• Salad mix, aka mesclun, is a seed blend of lettuces and other salad-worthy greens. Buy two packets — one that’s mostly lettuce and another that includes mustards, kales or escaroles so you can learn how all these greens grow. Sow small patches of each mix, and then plant a little more a few weeks later. Save your leftover seed in the fridge and plant it in late summer for a lush fall crop.
  • Perennial herbs such as thyme and sage are easy to grow, and they come back each year. Purchase starts, which are grown from cuttings of superior varieties.
  • Potatoes grow from sprouting spuds, and you can grow only one or two plants and get good yields. In your first garden, try planting a few small, organic potatoes purchased at the store.

In late spring, plant these vegetables after your last frost has passed:

  • Bush or pole beans (collectively called green beans) are a top crop for any first garden because they adapt to a wide range of soil types.
  • Tomatoes are a garden favorite, but for your first year I suggest starting with only two types — a cherry, such as ‘Sweet 100’ or ‘Sun Gold,’ and a medium-sized slicing tomato, such as ‘Early Girl.’ Wait until next year, when your soil is better and you have some experience, to try large-fruited heirlooms.
  • Summer squash can be phenomenally productive, but put in at least three plants to ensure good pollination and fruit set.

In late summer, plant more mesclun and fill other vacant space with arugula or Japanese turnips — two underappreciated gourmet vegetables that will grow like gangbusters until cold weather brings your first garden to a close. Good luck!

by Barbara Pleasant , contributing editor of Mother Earth News

A Definition of Organic Food

There is a lot a talk these days about living healthier, greener, more sustainable lifestyles. One of the key things suggested is for us to eat organic food. But what is organic food?

That font of all 21st Century knowledge, Wikipedia, defines organic foods as:

those that are produced using environmentally sound methods that do not involve modern synthetic inputs such as pesticides and chemical fertilizers, do not contain genetically modified organisms, and are not processed using irradiation, industrial solvents, or chemical food additives.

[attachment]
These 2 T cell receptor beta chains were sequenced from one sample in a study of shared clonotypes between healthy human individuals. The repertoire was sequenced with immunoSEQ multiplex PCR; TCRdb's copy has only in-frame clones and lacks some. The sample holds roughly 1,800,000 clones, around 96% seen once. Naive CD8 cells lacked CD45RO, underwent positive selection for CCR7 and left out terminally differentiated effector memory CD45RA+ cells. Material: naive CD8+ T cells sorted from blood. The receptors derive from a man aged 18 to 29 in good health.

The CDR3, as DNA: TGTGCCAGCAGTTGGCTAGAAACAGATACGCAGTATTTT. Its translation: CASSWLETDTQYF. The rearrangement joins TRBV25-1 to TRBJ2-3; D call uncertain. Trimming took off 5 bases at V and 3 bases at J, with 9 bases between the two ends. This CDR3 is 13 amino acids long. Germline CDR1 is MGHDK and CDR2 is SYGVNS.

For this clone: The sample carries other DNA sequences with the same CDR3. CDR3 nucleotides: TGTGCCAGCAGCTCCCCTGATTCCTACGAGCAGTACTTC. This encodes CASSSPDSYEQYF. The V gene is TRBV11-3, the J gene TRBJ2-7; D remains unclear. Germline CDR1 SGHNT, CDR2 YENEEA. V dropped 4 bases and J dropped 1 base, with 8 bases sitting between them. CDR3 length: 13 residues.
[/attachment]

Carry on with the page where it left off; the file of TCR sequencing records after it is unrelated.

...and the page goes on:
You know, food like your great-grandparents used to grow. Before the oil companies recycled everything into plastic containers for us.

A Brief History of Organic Food

Until the early part of the 20th Century pretty much all the food grown across the world was organic. It wasn’t called organic food – it was just food. Nobody had thought of putting chemicals into soil and sprays to enhance crop growth and yield. And genetic engineering took place over generations as farmers selectively bred to improve their stock or their seeds.

With the rise of the petro-chemical industries in the early 1900s, agricultural research became focused very much on the chemicals that are needed for plant and animal growth. That these chemicals come from finite resources, most often as by-products of oil refining, was rarely thought of. That they could cause other problems was seldom recognized until the problems became too big to ignore.

In the 1930s there was a reaction against the use of chemical additives in people’s food. It was led, in part, by Rudolf Steiner who also designed an educational system based on his holistic and sustainable outlook. These early organic farmers and foodies laid the foundations for today’s interest in sustainable lifestyles.

How Can You Be Sure That Your Food is Organic?

The early followers of organics were often dismissed as anti-scientific cranks. Nowadays, organic production is one of the fastest growing sectors of agriculture, and there are millions of dollars being spent to research more sustainable farming methods. But, unfortunately, organics still account for a minority of the foods grown. In 2008, less than 1% of agricultural and pastoral land in the US was certified organic.

Most nations have a government regulated system that certifies that those people who claim to be selling organic produce are actually doing so. It will vary from country to country, but most systems will be affiliated with the international umbrella organization IFOAM. You can check with IFOAM to make sure that the organic accreditation is actually recognized.

Sources

1. http://www.ers.usda.gov/Data/Organic/

2. http://en.wikipedia.org/wiki/Organic_food

3. http://www.ifoam.org/

4. http://world.edu/worldedu_posts/organic-food-history-organic-food/